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Basic operations

This chapter describes the commands for basic file manipulation: copying, moving (renaming), and deleting (removing).

cp: Copy files and directories

cp copies files (or, optionally, directories). The copy is completely independent of the original. You can either copy one file to another, or copy arbitrarily many files to a destination directory. Synopsis:

cp [option]... source dest
cp [option]... source... directory

If the last argument names an existing directory, cp copies each source file into that directory (retaining the same name). Otherwise, if only two files are given, it copies the first onto the second. It is an error if the last argument is not a directory and more than two non-option arguments are given.

If the source file contains holes, cp copies them and other blocks of zero bytes as holes. Otherwise, files are written just as they are read. (A hole is a sequence of zero bytes that does not occupy any physical disk blocks; the read system call reads these as zeroes.)

By default, cp does not copy directories. It also refuses to copy a file onto itself.

The program accepts the following options. Also see section Common options.

-a --archive -a --archive Preserve as much as possible of the structure and attributes of the original files in the copy. Equivalent to -dpR.

-b --backup -b --backup Make backups of files that are about to be overwritten or removed. See section Backup options.

-d --no-dereference -d --no-dereference Copy symbolic links as symbolic links rather than copying the files that they point to, and preserve hard links between source files in the copies.

-f --force -f --force Remove existing destination files.

-i --interactive -i --interactive Prompt whether to overwrite existing regular destination files.

-l --link -l --link Make hard links instead of copies of non-directories.

-p --preserve -p --preserve Preserve the original files' owner, group, permissions, and timestamps.

-P --parents -P --parents Form the name of each destination file by appending to the target directory a slash and the specified name of the source file. The last argument given to cp must be the name of an existing directory. For example, the command:

cp --parents a/b/c existing_dir

copies the file a/b/c to existing_dir/a/b/c, creating any missing intermediate directories.

-r Copy directories recursively, copying any non-directories and non-symbolic links (that is, FIFOs and special files) as if they were regular files. This means trying to read the data in each source file and writing it to the destination. Thus, with this option, cp may well hang indefinitely reading a FIFO, unless something else happens to be writing it.

-R --recursive -R --recursive Copy directories recursively, preserving non-directories (see -r just above).

-s --symbolic-link -s --symbolic-link Make symbolic links instead of copies of non-directories. All source filenames must be absolute (starting with /) unless the destination files are in the current directory. This option merely results in an error message on systems that do not support symbolic links.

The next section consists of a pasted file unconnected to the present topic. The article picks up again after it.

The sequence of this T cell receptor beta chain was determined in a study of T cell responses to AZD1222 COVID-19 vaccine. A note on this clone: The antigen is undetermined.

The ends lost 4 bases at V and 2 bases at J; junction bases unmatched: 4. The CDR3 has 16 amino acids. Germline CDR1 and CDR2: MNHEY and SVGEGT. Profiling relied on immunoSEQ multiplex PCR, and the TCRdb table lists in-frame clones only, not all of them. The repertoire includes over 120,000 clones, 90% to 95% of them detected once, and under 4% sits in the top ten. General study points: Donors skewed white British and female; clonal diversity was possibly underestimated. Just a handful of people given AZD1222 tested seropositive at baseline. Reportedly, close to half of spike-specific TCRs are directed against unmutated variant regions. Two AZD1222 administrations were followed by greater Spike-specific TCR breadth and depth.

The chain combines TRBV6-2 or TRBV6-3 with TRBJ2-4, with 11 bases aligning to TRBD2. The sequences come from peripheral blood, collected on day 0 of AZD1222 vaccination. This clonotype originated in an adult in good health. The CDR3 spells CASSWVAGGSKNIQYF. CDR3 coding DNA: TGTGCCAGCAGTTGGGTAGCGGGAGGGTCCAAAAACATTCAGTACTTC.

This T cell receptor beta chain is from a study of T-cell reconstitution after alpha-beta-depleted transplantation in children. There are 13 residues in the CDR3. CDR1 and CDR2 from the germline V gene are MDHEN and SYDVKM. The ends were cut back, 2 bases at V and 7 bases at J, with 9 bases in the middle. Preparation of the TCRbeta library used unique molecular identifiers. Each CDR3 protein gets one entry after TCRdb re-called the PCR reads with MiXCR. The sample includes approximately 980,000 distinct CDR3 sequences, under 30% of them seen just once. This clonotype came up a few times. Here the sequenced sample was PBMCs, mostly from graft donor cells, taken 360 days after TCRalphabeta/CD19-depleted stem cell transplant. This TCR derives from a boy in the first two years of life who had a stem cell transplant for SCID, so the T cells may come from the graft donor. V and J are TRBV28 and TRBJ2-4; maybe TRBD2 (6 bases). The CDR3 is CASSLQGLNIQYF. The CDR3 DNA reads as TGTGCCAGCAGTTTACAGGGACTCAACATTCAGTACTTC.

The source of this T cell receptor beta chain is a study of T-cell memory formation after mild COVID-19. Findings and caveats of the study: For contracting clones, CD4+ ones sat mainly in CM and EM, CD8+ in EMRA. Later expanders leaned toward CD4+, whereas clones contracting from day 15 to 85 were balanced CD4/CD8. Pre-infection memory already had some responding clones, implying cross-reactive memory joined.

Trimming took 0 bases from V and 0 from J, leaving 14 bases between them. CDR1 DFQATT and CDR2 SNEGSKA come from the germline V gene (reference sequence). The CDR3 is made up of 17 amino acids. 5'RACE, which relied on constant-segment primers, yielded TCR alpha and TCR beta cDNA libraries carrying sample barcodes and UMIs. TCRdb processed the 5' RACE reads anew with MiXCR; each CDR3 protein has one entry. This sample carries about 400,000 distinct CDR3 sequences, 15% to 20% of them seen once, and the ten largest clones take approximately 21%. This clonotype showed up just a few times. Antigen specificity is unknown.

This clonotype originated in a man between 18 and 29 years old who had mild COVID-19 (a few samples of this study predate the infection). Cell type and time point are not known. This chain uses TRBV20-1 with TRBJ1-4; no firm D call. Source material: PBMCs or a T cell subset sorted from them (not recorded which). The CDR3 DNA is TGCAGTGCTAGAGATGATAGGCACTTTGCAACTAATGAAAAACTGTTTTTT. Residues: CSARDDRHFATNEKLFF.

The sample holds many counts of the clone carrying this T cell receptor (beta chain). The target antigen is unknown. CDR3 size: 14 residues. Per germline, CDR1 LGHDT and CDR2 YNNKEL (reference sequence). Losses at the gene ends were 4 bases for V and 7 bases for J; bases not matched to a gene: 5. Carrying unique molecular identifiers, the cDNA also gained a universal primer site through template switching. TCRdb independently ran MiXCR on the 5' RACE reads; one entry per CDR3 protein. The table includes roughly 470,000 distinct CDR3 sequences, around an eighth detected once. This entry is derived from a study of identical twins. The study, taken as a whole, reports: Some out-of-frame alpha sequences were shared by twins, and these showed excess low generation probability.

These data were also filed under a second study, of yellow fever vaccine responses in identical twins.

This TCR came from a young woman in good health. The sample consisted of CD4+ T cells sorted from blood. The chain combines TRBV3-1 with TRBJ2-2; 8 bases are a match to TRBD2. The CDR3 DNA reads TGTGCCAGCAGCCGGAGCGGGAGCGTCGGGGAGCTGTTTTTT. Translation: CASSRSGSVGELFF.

-S suffix --suffix=suffix -S --suffix Append suffix to each backup file made with -b. See section Backup options.

-u --update -u --update Do not copy a nondirectory that has an existing destination with the same or newer modification time.

-v --verbose -v --verbose Print the name of each file before copying it.

-V method --version-control=method -V --version-control Change the type of backups made with -b. The method argument can be numbered (or t), existing (or nil), or never (or simple). See section Backup options.

-x --one-file-system -x --one-file-system Skip subdirectories that are on different filesystems from the one that the copy started on.

dd: Convert and copy a file

dd copies a file (from standard input to standard output, by default) with a changeable I/O blocksize, while optionally performing conversions on it. Synopsis:

dd [option]...

The program accepts the following options. Also see section Common options.

The numeric-valued options below (bytes and blocks) can be followed by a multiplier: b=512, c=1, k=1024, w=2, xm=m.

if=file if Read from file instead of standard input.

of=file of Write to file instead of standard output. Unless conv=notrunc is given, dd truncates file to zero bytes (or the size specified with seek=).

ibs=bytes ibs Read bytes bytes at a time.

obs=bytes obs Write bytes bytes at a time.

bs=bytes bs Both read and write bytes bytes at a time. This overrides ibs and obs.

cbs=bytes cbs Convert bytes bytes at a time.

skip=blocks skip Skip blocks ibs-byte blocks in the input file before copying.

seek=blocks seek Skip blocks obs-byte blocks in the output file before copying.

count=blocks count Copy blocks obs-byte blocks from the input file, instead of everything until the end of the file.

conv=conversion[,conversion]... conv Convert the file as specified by the conversion argument(s). (No spaces around any comma(s).)

Conversions:

ascii ascii, converting to Convert EBCDIC to ASCII.

ebcdic ebcdic, converting to Convert ASCII to EBCDIC.

ibm alternate ebcdic, converting to Convert ASCII to alternate EBCDIC.

block block (space-padding) For each line in the input, output cbs bytes, replacing the input newline with a space and padding with spaces as necessary.

unblock unblock Replace trailing spaces in each cbs-sized input block with a newline.

lcase lcase, converting to Change uppercase letters to lowercase.

ucase ucase, converting to Change lowercase letters to uppercase.

swab swab (byte-swapping) Swap every pair of input bytes. GNU dd, unlike others, works when an odd number of bytes are read---the last byte is simply copied (since there is nothing to swap it with).